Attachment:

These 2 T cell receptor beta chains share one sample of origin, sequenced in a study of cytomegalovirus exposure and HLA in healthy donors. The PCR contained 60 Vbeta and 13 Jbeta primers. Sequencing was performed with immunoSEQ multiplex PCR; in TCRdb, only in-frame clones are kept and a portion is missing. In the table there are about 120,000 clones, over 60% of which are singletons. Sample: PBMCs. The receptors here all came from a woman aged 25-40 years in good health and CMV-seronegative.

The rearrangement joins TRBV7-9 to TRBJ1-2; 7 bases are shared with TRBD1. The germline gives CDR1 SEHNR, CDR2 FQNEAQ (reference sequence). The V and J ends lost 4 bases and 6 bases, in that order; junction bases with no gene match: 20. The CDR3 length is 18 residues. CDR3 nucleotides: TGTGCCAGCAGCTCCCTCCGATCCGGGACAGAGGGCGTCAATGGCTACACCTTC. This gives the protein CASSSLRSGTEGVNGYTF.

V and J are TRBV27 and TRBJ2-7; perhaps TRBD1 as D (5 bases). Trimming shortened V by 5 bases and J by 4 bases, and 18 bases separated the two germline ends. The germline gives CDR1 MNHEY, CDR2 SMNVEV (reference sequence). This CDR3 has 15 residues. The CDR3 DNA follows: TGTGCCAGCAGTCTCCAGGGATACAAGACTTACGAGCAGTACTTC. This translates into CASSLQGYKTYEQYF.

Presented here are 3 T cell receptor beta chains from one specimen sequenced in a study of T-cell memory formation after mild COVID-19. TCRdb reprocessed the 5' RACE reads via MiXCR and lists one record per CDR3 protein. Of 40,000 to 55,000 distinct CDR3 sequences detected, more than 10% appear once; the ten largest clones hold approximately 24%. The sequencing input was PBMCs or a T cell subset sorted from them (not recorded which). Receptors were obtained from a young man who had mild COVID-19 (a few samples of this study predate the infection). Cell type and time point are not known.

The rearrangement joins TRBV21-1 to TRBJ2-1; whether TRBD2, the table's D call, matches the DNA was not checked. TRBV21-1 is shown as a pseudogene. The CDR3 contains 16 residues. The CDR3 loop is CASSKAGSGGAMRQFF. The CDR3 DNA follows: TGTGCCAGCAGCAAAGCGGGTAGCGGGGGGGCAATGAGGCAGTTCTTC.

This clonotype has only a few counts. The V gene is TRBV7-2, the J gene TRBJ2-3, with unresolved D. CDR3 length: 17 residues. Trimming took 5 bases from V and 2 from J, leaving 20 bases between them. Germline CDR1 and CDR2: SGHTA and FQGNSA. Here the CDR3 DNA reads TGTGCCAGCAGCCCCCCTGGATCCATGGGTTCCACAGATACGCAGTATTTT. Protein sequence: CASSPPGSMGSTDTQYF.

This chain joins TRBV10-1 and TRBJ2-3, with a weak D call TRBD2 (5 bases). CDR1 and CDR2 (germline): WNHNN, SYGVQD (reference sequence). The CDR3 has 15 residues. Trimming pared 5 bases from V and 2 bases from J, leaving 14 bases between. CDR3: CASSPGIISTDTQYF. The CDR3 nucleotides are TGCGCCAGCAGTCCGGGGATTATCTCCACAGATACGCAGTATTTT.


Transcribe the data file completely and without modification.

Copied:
These 2 T cell receptor beta chains share one sample of origin, sequenced in a study of cytomegalovirus exposure and HLA in healthy donors. The PCR contained 60 Vbeta and 13 Jbeta primers. Sequencing was performed with immunoSEQ multiplex PCR; in TCRdb, only in-frame clones are kept and a portion is missing. In the table there are about 120,000 clones, over 60% of which are singletons. Sample: PBMCs. The receptors here all came from a woman aged 25-40 years in good health and CMV-seronegative.

The rearrangement joins TRBV7-9 to TRBJ1-2; 7 bases are shared with TRBD1. The germline gives CDR1 SEHNR, CDR2 FQNEAQ (reference sequence). The V and J ends lost 4 bases and 6 bases, in that order; junction bases with no gene match: 20. The CDR3 length is 18 residues. CDR3 nucleotides: TGTGCCAGCAGCTCCCTCCGATCCGGGACAGAGGGCGTCAATGGCTACACCTTC. This gives the protein CASSSLRSGTEGVNGYTF.

V and J are TRBV27 and TRBJ2-7; perhaps TRBD1 as D (5 bases). Trimming shortened V by 5 bases and J by 4 bases, and 18 bases separated the two germline ends. The germline gives CDR1 MNHEY, CDR2 SMNVEV (reference sequence). This CDR3 has 15 residues. The CDR3 DNA follows: TGTGCCAGCAGTCTCCAGGGATACAAGACTTACGAGCAGTACTTC. This translates into CASSLQGYKTYEQYF.

Presented here are 3 T cell receptor beta chains from one specimen sequenced in a study of T-cell memory formation after mild COVID-19. TCRdb reprocessed the 5' RACE reads via MiXCR and lists one record per CDR3 protein. Of 40,000 to 55,000 distinct CDR3 sequences detected, more than 10% appear once; the ten largest clones hold approximately 24%. The sequencing input was PBMCs or a T cell subset sorted from them (not recorded which). Receptors were obtained from a young man who had mild COVID-19 (a few samples of this study predate the infection). Cell type and time point are not known.

The rearrangement joins TRBV21-1 to TRBJ2-1; whether TRBD2, the table's D call, matches the DNA was not checked. TRBV21-1 is shown as a pseudogene. The CDR3 contains 16 residues. The CDR3 loop is CASSKAGSGGAMRQFF. The CDR3 DNA follows: TGTGCCAGCAGCAAAGCGGGTAGCGGGGGGGCAATGAGGCAGTTCTTC.

This clonotype has only a few counts. The V gene is TRBV7-2, the J gene TRBJ2-3, with unresolved D. CDR3 length: 17 residues. Trimming took 5 bases from V and 2 from J, leaving 20 bases between them. Germline CDR1 and CDR2: SGHTA and FQGNSA. Here the CDR3 DNA reads TGTGCCAGCAGCCCCCCTGGATCCATGGGTTCCACAGATACGCAGTATTTT. Protein sequence: CASSPPGSMGSTDTQYF.

This chain joins TRBV10-1 and TRBJ2-3, with a weak D call TRBD2 (5 bases). CDR1 and CDR2 (germline): WNHNN, SYGVQD (reference sequence). The CDR3 has 15 residues. Trimming pared 5 bases from V and 2 bases from J, leaving 14 bases between. CDR3: CASSPGIISTDTQYF. The CDR3 nucleotides are TGCGCCAGCAGTCCGGGGATTATCTCCACAGATACGCAGTATTTT.